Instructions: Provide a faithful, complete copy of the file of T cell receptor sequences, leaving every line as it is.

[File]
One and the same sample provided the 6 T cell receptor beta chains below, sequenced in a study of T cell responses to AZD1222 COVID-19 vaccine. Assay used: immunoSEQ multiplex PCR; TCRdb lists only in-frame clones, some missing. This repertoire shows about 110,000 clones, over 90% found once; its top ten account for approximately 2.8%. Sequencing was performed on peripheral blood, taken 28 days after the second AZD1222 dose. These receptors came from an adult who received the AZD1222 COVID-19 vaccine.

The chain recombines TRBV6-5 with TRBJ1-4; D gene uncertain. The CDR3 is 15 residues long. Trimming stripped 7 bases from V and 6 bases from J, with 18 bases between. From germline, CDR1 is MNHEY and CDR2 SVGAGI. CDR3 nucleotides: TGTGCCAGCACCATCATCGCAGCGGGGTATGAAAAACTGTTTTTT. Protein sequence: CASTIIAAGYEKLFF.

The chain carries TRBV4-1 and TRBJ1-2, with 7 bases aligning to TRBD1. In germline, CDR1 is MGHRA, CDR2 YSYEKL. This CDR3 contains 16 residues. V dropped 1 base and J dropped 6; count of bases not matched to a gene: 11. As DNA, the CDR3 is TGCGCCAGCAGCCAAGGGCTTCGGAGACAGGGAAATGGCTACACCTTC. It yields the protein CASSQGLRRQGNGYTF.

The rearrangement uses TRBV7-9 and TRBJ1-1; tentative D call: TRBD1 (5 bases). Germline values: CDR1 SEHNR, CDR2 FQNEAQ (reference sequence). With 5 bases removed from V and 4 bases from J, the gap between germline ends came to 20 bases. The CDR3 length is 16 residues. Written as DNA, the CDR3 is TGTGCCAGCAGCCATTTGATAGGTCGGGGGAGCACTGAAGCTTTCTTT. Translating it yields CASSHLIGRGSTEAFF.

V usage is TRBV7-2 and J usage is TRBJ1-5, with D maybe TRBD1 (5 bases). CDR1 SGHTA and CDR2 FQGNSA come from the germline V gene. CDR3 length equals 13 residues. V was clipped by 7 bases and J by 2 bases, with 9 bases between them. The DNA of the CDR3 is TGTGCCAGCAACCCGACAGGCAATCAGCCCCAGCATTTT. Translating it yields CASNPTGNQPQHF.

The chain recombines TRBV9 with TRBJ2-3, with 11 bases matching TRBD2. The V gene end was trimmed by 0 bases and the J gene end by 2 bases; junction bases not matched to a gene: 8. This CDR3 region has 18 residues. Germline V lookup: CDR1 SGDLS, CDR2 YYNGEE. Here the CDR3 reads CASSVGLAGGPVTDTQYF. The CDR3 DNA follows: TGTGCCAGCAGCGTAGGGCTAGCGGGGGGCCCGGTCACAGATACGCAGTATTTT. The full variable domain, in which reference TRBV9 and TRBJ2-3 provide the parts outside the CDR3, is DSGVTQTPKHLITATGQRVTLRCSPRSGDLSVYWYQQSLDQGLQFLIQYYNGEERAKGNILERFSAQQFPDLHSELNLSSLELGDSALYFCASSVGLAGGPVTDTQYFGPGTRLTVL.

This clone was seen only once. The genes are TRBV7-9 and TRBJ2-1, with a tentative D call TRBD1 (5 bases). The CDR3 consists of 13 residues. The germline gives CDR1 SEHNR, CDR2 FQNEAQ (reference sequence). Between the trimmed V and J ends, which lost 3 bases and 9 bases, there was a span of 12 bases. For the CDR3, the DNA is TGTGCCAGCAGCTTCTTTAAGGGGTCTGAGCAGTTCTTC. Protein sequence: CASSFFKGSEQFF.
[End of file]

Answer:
One and the same sample provided the 6 T cell receptor beta chains below, sequenced in a study of T cell responses to AZD1222 COVID-19 vaccine. Assay used: immunoSEQ multiplex PCR; TCRdb lists only in-frame clones, some missing. This repertoire shows about 110,000 clones, over 90% found once; its top ten account for approximately 2.8%. Sequencing was performed on peripheral blood, taken 28 days after the second AZD1222 dose. These receptors came from an adult who received the AZD1222 COVID-19 vaccine.

The chain recombines TRBV6-5 with TRBJ1-4; D gene uncertain. The CDR3 is 15 residues long. Trimming stripped 7 bases from V and 6 bases from J, with 18 bases between. From germline, CDR1 is MNHEY and CDR2 SVGAGI. CDR3 nucleotides: TGTGCCAGCACCATCATCGCAGCGGGGTATGAAAAACTGTTTTTT. Protein sequence: CASTIIAAGYEKLFF.

The chain carries TRBV4-1 and TRBJ1-2, with 7 bases aligning to TRBD1. In germline, CDR1 is MGHRA, CDR2 YSYEKL. This CDR3 contains 16 residues. V dropped 1 base and J dropped 6; count of bases not matched to a gene: 11. As DNA, the CDR3 is TGCGCCAGCAGCCAAGGGCTTCGGAGACAGGGAAATGGCTACACCTTC. It yields the protein CASSQGLRRQGNGYTF.

The rearrangement uses TRBV7-9 and TRBJ1-1; tentative D call: TRBD1 (5 bases). Germline values: CDR1 SEHNR, CDR2 FQNEAQ (reference sequence). With 5 bases removed from V and 4 bases from J, the gap between germline ends came to 20 bases. The CDR3 length is 16 residues. Written as DNA, the CDR3 is TGTGCCAGCAGCCATTTGATAGGTCGGGGGAGCACTGAAGCTTTCTTT. Translating it yields CASSHLIGRGSTEAFF.

V usage is TRBV7-2 and J usage is TRBJ1-5, with D maybe TRBD1 (5 bases). CDR1 SGHTA and CDR2 FQGNSA come from the germline V gene. CDR3 length equals 13 residues. V was clipped by 7 bases and J by 2 bases, with 9 bases between them. The DNA of the CDR3 is TGTGCCAGCAACCCGACAGGCAATCAGCCCCAGCATTTT. Translating it yields CASNPTGNQPQHF.

The chain recombines TRBV9 with TRBJ2-3, with 11 bases matching TRBD2. The V gene end was trimmed by 0 bases and the J gene end by 2 bases; junction bases not matched to a gene: 8. This CDR3 region has 18 residues. Germline V lookup: CDR1 SGDLS, CDR2 YYNGEE. Here the CDR3 reads CASSVGLAGGPVTDTQYF. The CDR3 DNA follows: TGTGCCAGCAGCGTAGGGCTAGCGGGGGGCCCGGTCACAGATACGCAGTATTTT. The full variable domain, in which reference TRBV9 and TRBJ2-3 provide the parts outside the CDR3, is DSGVTQTPKHLITATGQRVTLRCSPRSGDLSVYWYQQSLDQGLQFLIQYYNGEERAKGNILERFSAQQFPDLHSELNLSSLELGDSALYFCASSVGLAGGPVTDTQYFGPGTRLTVL.

This clone was seen only once. The genes are TRBV7-9 and TRBJ2-1, with a tentative D call TRBD1 (5 bases). The CDR3 consists of 13 residues. The germline gives CDR1 SEHNR, CDR2 FQNEAQ (reference sequence). Between the trimmed V and J ends, which lost 3 bases and 9 bases, there was a span of 12 bases. For the CDR3, the DNA is TGTGCCAGCAGCTTCTTTAAGGGGTCTGAGCAGTTCTTC. Protein sequence: CASSFFKGSEQFF.